Peccin, one of the biggest brands in Brazil’s sweet market, exports to more than 70 countries. Focusing on products that stand out from the crowd, the company launched TriBala, which uses Italian technology to allow the chewy sweet to offer two separate flavors. The company also presented Guest, a mini sweet. Peccin produces 3,000 tons/month and exports between 25% and 30% of that volume. 

Krafts Foods Brasil, owner of longstanding Brazilian brand BIS, launched a new lime flavor in this famous product line. The company also repositioned its Trident line, revamping the “formulation, packaging and positioning,” adds Oswaldo Nardinelli Filho, the company’s sales director. 

Sukest launched its FunClub Shrek line featuring a cream-filled marshmallow as well as strawberry, lime and banana twist jelly strips. The company remains on the cutting edge of marshmallow innovations with its Mont Mallow line of filled marshmallows, which features chocolate, strawberry, mango and lemon flavors. Its Fest ball product, a gumball coated with nonpareil candies and filled with strawberry, “brigadeiro” or chocolate, tutti-frutti and menthol flavors, continues to gain popularity. The company also debuted Spin chewing gum, which contains tattoos with African themes. In all, it produces about 130 products and exports 10% of its chewing gum production. Last year, it added two new production lines to enable the launch of new innovative marshmallow and jelly products.


More than 33,000 attendees roamed the show, which embodied the dynamism of Brazil's confectionery industry.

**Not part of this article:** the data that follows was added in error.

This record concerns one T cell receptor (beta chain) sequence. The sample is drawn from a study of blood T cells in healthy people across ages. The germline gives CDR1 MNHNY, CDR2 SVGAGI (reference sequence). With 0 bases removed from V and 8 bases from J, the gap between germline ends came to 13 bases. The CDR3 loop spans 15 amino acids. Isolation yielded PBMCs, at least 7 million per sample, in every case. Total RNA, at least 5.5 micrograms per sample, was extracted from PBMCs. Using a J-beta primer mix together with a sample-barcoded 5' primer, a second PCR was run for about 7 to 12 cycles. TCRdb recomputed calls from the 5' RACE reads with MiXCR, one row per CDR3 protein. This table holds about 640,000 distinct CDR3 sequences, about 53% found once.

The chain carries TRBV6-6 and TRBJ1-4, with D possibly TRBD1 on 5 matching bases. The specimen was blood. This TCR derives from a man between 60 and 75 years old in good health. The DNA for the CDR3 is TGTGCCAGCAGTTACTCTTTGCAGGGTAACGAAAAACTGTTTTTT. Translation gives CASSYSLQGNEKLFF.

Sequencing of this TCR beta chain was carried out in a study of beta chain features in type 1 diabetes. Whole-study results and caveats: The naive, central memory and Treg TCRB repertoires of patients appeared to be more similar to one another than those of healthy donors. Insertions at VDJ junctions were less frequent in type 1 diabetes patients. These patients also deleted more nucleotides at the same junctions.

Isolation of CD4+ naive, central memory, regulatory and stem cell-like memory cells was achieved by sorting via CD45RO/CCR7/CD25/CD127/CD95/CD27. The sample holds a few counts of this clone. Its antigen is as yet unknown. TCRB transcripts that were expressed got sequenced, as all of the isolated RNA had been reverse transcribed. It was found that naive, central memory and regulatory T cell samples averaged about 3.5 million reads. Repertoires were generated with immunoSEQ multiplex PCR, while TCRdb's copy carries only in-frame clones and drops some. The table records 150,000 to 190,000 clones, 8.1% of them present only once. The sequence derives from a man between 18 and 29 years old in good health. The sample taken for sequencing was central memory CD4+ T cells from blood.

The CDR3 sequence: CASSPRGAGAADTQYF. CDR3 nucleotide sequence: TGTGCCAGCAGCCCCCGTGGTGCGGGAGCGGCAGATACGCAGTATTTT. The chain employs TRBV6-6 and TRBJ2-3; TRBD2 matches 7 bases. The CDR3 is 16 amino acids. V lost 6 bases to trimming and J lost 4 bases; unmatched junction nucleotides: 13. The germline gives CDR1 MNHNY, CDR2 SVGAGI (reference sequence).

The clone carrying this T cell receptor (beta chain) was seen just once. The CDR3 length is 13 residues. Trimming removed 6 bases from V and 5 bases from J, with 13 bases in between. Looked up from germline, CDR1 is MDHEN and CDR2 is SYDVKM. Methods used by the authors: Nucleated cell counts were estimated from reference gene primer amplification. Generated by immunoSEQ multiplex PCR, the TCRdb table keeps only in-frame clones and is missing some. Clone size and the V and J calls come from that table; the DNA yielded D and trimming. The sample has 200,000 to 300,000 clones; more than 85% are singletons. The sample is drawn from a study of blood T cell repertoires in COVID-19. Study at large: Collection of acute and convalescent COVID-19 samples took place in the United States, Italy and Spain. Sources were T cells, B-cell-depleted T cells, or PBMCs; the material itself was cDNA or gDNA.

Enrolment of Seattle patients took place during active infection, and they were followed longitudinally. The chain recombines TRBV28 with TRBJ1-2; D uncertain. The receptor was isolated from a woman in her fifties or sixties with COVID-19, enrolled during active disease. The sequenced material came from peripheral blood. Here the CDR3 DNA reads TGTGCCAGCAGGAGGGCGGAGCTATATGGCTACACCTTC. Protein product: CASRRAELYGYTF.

Once again showing innovation and betting on the chocolate industry’s growth,Haraldlaunched theMelken Uniqueline, becoming the first Brazilian company to produce gourmet chocolate made with cocoa beans sourced from Bahia, Amazon, the Dominican Republic, Ecuador, Ghana, Madagascar and Venezuela. 

Having worked in the dairy products market for the last 75 years, Embaré remains one of the largest companies in Brazil and is a leader in the caramel industry. The company posted sales of $320 million in 2009; exports account for more than 50% of that. Projected growth has set plans in motion for a new confectionery plant to be built within two years, says Solange Isidoro, Embare’s export manager. 

In a research study conducted by ABICAB with foreign buyers at the fair, the association discovered that buyers, particularly Americans, are avoiding Chinese confectionery and looking for alternatives. 

Exposure to the Brazilian confectionery segment suggests that many of the companies exhibiting at the show have the potential to step in as major exporters. Another discovery that arose in the study was the surprise expressed by first-time visitors to the fair over the diversity of products, packaging, flavors and formats available in Brazil, with the majority also stating that they found the pricing in line with the quality.

Rafael do Prado Ribeiro, ABICAB’s exports manager, says “Importers from the U.S. who came to Sweet Brazil said that food products coming from China are being rejected and that this should translate into an increase in the U.S. market’s demand for Brazil’s confectionery products.” 

If so, count on more foreign buyers getting a taste of Sweet Brazil in 2011.